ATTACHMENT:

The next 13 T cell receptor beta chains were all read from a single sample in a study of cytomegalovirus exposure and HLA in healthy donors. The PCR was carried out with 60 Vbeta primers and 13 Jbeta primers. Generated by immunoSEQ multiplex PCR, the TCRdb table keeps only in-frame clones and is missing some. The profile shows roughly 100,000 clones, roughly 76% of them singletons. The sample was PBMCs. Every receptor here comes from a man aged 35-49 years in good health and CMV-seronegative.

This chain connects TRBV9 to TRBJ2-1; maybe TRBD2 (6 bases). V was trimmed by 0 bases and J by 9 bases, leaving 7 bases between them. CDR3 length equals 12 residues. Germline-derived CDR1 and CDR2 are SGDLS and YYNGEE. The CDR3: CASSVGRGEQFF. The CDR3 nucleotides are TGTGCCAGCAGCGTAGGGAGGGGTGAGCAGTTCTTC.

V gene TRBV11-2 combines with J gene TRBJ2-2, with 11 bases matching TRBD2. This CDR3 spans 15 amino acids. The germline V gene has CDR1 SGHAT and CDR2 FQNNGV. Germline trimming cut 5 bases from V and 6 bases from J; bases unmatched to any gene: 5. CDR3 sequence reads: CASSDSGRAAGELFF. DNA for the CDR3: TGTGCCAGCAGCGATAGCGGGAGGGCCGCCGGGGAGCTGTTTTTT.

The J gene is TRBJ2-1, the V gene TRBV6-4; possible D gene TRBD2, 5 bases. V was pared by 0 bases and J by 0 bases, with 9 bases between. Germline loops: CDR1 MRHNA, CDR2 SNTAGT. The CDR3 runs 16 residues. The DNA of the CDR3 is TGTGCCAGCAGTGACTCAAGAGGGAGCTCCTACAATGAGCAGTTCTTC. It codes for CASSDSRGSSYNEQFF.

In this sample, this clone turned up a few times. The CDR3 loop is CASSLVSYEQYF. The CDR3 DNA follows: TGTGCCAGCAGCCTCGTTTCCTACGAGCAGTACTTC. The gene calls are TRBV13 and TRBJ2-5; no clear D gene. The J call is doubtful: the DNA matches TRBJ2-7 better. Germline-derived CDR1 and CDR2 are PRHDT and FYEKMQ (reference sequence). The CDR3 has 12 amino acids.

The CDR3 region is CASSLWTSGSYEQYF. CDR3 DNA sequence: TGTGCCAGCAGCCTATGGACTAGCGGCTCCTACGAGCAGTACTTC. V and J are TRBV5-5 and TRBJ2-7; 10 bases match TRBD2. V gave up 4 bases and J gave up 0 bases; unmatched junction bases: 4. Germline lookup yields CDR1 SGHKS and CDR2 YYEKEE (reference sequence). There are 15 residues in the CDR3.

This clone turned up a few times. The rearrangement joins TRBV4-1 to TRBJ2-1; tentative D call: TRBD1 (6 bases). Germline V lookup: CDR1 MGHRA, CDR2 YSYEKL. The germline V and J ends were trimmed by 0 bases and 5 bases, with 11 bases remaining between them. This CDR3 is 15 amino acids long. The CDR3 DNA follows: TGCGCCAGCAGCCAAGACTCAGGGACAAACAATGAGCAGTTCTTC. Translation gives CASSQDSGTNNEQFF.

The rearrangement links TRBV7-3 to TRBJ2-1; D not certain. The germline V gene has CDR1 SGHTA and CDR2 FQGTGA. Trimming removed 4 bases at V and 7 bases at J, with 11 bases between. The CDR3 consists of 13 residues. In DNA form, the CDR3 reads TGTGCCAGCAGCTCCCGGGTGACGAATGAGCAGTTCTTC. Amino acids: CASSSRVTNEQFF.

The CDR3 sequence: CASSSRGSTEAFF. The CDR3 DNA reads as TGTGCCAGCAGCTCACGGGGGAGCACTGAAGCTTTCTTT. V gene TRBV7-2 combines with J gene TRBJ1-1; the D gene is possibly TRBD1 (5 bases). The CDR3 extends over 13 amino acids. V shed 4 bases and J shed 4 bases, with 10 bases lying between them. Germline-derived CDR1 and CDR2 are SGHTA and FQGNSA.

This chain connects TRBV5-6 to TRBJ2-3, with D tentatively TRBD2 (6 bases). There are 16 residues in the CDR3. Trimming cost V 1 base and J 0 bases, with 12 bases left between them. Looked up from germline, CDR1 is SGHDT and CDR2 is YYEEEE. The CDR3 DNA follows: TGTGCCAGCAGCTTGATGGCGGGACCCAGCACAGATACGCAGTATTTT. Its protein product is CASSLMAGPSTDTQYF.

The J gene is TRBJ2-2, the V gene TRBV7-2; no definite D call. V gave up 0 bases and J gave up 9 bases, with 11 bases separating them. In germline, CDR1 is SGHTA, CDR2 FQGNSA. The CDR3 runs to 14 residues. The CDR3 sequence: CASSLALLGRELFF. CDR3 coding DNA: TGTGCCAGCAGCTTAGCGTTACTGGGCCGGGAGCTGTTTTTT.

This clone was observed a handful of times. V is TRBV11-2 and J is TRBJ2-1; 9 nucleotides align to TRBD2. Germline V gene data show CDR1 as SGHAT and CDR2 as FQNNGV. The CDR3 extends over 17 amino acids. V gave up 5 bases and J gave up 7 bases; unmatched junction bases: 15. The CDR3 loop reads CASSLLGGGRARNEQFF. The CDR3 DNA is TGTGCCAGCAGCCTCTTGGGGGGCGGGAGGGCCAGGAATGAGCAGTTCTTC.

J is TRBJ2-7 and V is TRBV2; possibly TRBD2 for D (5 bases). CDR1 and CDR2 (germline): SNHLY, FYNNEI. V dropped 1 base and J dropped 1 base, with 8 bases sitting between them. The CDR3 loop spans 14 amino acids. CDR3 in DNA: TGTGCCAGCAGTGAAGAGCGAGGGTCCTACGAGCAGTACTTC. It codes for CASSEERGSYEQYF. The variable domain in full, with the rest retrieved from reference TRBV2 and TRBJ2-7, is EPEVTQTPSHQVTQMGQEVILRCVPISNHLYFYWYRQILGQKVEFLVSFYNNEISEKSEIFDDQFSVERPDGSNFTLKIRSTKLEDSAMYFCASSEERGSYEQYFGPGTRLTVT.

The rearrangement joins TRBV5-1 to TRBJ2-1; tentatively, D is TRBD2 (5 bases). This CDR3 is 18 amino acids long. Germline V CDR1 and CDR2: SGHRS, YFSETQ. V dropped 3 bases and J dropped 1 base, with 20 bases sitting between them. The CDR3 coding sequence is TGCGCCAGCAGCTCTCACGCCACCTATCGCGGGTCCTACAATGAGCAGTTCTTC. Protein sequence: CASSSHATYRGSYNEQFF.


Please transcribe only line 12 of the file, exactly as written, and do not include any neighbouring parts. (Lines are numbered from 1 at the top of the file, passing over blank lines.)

This clone was observed a handful of times. V is TRBV11-2 and J is TRBJ2-1; 9 nucleotides align to TRBD2. Germline V gene data show CDR1 as SGHAT and CDR2 as FQNNGV. The CDR3 extends over 17 amino acids. V gave up 5 bases and J gave up 7 bases; unmatched junction bases: 15. The CDR3 loop reads CASSLLGGGRARNEQFF. The CDR3 DNA is TGTGCCAGCAGCCTCTTGGGGGGCGGGAGGGCCAGGAATGAGCAGTTCTTC.